An apostolos can start an open prayer group for the worldwide persecuted church if one does not meet nearby, or an open Bible study group, or a Christian book discussion group (study Frank Viola’s books on house churches early on). Advertise the group widely in secular and Christian circles. Those who come will be committed believers, and will hear of Church 14-26. Persons in other churches are welcome in Church 14-26 groups; although nobody should be in two churches indefinitely, we believe that God will make clear which is the right church for somebody in His own time.
Leaflets giving the address of this website, including a teaser about a different way of being church and local contact details, can be handed out at (the entrance to) Christian events attended by persons from multiple congregations.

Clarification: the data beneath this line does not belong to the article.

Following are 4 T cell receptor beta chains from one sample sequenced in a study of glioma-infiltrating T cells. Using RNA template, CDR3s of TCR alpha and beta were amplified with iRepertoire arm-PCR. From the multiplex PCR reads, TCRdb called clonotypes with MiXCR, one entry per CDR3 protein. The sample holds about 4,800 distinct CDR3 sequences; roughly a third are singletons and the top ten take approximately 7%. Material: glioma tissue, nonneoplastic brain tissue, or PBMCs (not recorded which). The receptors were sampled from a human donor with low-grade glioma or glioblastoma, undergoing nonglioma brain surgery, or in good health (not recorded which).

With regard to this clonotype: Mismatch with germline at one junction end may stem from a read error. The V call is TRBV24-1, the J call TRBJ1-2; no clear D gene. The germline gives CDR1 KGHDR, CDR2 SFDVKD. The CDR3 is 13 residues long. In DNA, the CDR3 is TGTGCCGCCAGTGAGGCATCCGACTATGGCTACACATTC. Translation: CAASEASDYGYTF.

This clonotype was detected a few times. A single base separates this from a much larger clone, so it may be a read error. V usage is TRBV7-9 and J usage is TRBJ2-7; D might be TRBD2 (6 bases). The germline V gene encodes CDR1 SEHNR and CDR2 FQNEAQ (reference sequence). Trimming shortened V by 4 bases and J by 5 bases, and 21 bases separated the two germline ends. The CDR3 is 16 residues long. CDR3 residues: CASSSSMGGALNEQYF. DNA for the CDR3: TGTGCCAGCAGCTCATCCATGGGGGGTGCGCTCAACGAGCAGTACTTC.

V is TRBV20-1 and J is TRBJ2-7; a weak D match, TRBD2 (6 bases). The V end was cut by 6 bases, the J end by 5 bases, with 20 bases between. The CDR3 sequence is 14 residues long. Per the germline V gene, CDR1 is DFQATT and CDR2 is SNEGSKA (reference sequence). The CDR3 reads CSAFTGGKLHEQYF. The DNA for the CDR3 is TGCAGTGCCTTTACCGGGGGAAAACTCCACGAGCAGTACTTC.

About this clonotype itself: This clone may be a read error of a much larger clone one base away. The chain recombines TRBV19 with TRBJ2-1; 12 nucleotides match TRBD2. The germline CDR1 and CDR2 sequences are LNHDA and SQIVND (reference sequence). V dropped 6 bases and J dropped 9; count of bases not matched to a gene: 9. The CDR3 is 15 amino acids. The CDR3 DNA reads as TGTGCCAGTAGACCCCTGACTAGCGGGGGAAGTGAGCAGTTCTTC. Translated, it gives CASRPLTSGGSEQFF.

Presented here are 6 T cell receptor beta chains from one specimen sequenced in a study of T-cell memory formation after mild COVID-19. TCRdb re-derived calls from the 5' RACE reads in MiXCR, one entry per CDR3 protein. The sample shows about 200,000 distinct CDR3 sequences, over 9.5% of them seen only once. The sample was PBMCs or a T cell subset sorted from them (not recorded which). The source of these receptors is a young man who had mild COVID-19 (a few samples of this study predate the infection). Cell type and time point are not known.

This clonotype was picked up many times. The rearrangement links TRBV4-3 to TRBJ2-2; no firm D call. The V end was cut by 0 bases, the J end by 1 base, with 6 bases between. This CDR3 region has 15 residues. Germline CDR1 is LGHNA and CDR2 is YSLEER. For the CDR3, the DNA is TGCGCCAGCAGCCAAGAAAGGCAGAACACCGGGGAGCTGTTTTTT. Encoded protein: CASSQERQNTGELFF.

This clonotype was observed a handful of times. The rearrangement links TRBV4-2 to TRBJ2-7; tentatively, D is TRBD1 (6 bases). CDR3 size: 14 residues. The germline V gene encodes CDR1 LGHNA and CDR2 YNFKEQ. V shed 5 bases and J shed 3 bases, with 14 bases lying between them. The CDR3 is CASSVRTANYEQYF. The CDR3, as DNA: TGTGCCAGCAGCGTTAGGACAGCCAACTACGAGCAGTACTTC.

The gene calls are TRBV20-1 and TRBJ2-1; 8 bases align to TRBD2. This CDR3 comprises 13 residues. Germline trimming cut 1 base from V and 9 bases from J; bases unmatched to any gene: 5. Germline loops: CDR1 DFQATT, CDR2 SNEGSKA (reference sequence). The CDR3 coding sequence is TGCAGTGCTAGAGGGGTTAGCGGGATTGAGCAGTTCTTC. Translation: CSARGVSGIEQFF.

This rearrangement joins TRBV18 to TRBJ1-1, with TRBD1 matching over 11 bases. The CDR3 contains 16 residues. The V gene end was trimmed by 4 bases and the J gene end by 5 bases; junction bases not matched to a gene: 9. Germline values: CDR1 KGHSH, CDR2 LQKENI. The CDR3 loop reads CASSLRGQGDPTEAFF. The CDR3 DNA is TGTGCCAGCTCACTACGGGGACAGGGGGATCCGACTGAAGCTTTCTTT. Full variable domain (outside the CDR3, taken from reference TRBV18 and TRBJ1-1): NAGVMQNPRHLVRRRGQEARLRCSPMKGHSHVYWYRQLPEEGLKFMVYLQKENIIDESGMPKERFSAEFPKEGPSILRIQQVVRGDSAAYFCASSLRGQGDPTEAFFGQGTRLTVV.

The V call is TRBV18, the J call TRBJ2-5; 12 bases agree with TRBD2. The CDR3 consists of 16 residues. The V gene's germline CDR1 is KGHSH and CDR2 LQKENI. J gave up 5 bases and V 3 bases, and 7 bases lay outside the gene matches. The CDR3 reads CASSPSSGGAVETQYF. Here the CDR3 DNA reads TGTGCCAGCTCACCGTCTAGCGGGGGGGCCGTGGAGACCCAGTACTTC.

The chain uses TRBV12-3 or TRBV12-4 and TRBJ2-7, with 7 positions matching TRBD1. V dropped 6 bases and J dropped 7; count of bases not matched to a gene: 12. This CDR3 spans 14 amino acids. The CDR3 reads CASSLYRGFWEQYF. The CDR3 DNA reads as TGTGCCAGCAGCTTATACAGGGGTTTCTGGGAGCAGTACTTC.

There is always a place for public preaching of the gospel, especially at times of national stress. People heeded the gospel 2000 years ago, and also 250 years ago when John Wesley preached and organised discipleship groups for those who affirmed that they wished to be saved from their sins. Wesley was undaunted by being roughed up, or by hostility from organised Christianity (occurring because he cut across the parish system, although he did not start rival congregations in England or suggest that people leave their congregation). His ministry triggered a major revival.